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Ports want to keep records secret

Two days after the Senate passed a landmark amendment to guarantee open government, a committee decided Thursday that government still is a bit too open.

Florida's deep-sea ports say their business might be better if there wasn't so much public scrutiny of it.

They're pushing for a bill that would give them an exemption to the public meetings and public records laws. A Senate committee unanimously approved it Thursday, but its future in the House is far from certain.

"What it really comes down to is do you want Toyotas unloaded in Charleston or Jacksonville?" said Sen. John Grant, R-Tampa, the bill's sponsor.

But Rep. Mary Figg, D-Lutz, said that unless the exemption is tightened considerably, she may not allow the bill to be heard in the House Governmental Operations Committee, which she heads. The bill will die if she refuses to put it on the agenda.

"Both the Port of Tampa and Port Everglades, and perhaps some other ports I haven't heard about, have had ahistory of dealings that were not above-board," she said. "We're wary of giving them any more relief from public scrutiny."

As government entities, the ports are required to conduct their business in the open. The ports say that's a problem when a private business wants to talk about relocating.

The bill would allow private businesses that want to relocate or lease space to negotiate with the ports in private. The exemption would not permit ports to solicit business in private.

The original bill would have kept the records secret for two years. But a compromise drafted by the House Governmental Operations Committee staff was the measure that passed Thursday. It requires that 14 days before a public hearing on the transaction, records relating to it would be made public.

That would be plenty of time for reporters and the public to find out if there's anything questionable about a pending deal, said John LaCapra, attorney for the Florida Ports Council. Later public scrutiny would mean that no one was "going to pull any funny business" during secret negotiations, he said.

LaCapra said that as ships have gotten bigger, shippers tend to use fewer ports, making the competition for business fierceer. Toyota, which once used eight American ports, now uses four, including Jacksonville, he said.

Joe Valenti, director of the Tampa Port Authority, said that he didn't knownegotiations with prospective tenants had to be conducted in the open until the Tampa Tribune sued the port last year to obtain information on the proposed Garrison Seaport Project.

Valenti brought that up at a meeting of the Florida Ports Council, and other members said they also were unaware that negotiations with prospective tenants were subject to the open records law.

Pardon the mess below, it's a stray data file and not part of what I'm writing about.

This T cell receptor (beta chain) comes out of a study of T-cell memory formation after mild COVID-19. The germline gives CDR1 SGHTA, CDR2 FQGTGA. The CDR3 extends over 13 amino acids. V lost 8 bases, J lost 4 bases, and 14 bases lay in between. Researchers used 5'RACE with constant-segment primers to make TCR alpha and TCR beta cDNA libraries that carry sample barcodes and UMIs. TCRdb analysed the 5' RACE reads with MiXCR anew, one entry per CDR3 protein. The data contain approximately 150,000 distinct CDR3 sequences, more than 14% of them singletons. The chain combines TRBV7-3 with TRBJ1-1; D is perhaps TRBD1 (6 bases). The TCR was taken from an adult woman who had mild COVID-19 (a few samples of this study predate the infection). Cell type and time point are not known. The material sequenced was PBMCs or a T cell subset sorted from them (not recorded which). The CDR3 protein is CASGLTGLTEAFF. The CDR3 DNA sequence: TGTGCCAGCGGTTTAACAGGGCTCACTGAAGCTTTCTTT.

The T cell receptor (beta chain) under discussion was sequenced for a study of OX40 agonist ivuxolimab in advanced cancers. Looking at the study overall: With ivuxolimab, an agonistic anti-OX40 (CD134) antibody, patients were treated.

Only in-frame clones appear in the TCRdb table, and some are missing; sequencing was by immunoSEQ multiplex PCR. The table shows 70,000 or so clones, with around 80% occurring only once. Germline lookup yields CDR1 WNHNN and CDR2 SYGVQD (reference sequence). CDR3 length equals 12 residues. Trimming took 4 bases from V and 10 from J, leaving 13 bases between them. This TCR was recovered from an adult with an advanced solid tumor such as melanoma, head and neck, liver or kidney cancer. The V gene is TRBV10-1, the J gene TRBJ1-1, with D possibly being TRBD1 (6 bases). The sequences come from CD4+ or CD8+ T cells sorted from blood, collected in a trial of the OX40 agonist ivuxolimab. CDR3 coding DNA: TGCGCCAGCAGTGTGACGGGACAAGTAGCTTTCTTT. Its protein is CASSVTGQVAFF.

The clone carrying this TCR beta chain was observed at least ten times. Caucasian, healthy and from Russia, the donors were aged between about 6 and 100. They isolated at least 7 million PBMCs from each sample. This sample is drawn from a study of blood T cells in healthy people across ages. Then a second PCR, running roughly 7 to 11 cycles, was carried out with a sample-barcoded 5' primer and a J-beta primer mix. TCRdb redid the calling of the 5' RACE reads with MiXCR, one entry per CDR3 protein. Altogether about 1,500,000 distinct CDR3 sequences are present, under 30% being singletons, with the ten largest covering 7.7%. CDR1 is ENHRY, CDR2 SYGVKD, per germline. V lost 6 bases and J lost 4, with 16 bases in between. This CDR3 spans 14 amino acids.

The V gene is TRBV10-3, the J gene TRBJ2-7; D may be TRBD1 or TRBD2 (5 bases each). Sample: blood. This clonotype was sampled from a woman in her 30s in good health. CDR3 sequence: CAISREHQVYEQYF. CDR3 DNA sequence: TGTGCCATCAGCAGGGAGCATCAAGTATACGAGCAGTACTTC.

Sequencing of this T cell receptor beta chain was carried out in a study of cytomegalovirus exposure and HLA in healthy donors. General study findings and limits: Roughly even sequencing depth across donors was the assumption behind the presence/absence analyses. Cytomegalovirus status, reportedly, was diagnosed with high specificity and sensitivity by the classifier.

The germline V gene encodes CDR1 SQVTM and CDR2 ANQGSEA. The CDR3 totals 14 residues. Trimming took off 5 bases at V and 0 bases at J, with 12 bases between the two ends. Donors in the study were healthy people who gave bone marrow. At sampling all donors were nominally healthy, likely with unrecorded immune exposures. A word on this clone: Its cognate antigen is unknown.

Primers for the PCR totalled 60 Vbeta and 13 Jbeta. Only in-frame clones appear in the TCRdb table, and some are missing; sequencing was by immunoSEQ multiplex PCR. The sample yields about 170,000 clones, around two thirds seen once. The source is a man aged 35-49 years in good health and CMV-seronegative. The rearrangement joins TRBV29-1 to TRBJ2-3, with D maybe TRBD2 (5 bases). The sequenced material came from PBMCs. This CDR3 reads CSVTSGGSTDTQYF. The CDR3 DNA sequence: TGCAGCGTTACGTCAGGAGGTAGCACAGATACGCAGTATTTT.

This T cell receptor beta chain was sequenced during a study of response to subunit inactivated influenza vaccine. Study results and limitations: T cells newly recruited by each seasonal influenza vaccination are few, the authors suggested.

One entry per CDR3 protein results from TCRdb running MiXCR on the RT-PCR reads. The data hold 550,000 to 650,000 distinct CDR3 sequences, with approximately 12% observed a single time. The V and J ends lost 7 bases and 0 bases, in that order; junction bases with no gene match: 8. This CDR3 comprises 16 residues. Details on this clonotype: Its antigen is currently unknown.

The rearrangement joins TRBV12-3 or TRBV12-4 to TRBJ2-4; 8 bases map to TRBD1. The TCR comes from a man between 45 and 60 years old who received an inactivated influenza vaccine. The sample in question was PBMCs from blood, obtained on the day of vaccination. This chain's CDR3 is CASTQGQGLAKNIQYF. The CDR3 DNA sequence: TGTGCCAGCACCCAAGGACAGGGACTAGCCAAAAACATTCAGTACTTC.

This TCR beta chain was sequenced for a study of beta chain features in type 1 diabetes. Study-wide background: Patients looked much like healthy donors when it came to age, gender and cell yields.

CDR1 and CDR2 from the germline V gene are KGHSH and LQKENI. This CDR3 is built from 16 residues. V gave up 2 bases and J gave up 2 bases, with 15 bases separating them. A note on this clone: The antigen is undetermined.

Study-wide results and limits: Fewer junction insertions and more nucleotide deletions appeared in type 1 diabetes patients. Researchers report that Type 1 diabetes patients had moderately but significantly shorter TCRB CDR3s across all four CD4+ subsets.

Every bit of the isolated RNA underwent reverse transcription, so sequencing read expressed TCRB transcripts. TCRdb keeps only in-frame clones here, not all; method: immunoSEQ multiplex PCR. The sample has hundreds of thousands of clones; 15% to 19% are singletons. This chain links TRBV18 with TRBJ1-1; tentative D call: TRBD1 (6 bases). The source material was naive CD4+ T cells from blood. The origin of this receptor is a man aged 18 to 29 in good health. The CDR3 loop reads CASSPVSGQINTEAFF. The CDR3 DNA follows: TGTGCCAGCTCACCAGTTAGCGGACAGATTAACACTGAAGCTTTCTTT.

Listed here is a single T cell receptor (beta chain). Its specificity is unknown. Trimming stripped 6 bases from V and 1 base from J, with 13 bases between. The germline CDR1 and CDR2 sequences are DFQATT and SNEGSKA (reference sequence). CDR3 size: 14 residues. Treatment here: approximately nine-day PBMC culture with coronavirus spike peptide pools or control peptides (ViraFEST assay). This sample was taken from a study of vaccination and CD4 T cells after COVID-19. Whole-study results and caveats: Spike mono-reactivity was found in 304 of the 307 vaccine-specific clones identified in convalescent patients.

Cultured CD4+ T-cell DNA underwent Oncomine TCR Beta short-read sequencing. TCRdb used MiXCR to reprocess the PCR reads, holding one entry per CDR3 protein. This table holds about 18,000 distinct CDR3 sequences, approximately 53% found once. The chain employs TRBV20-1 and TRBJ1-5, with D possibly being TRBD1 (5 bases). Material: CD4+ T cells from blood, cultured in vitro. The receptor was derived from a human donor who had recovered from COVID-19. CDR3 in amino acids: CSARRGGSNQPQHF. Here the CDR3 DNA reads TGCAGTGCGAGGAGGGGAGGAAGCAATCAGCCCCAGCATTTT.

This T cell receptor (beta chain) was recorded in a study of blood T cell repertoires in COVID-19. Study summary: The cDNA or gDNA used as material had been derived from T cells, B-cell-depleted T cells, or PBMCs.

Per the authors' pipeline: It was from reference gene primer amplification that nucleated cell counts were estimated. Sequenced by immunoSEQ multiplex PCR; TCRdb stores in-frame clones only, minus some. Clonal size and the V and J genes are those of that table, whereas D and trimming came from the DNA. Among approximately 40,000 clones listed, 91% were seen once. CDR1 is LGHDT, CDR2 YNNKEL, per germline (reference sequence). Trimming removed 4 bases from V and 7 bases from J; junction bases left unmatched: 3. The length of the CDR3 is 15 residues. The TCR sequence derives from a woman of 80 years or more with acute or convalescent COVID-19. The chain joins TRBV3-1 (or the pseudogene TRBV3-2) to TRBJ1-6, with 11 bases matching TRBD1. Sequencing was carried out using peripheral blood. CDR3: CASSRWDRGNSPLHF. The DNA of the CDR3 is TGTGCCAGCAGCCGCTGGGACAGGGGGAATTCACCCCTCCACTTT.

"Private companies don't want to negotiate in the newspaper," Valenti said. "All companies don't care about it, but some do."

Deputy Attorney General Pete Antonacci said another exemption to open government is not a good thing.

"Anytime anything is done in secret that involves contracts, there's a risk of insider dealings and breaks being given to friends," he said.

Although the records eventually become public, the public still wouldn't know what transpired during closed meetings. Antonacci said he doubts that this bill rises to the standard of the proposed constitutional amendment, which says exemptions must address"public necessity."

"If "public necessity' is interpreted as economic development, that would be pretty hollow," he said.

Antonacci said he supports economic development but doubts that this bill is needed. "This state has a lot to offer people. There's no income tax, a beautiful climate, a good regulatory climate for business. There's no need to add secrecy to the mix."

Tampa Port Authority officials have had trouble with the open records law. During negotiations with a company that wanted to build an amphitheater on port property last year, a competing company that is building an amphitheater in Plant City got the documents over the authority's objections.

But Grant said this legislation was requested by the Florida Ports Council to encourage economic development across the state and has nothing to do with the Tampa Port Authority's problems.


"What it really comes down to is do you want Toyotas unloaded in Charleston or Jacksonville?"


pushing to give ports an

exemption from public records

and meetings laws

_ Staff writer Kim Norris contributed to this report.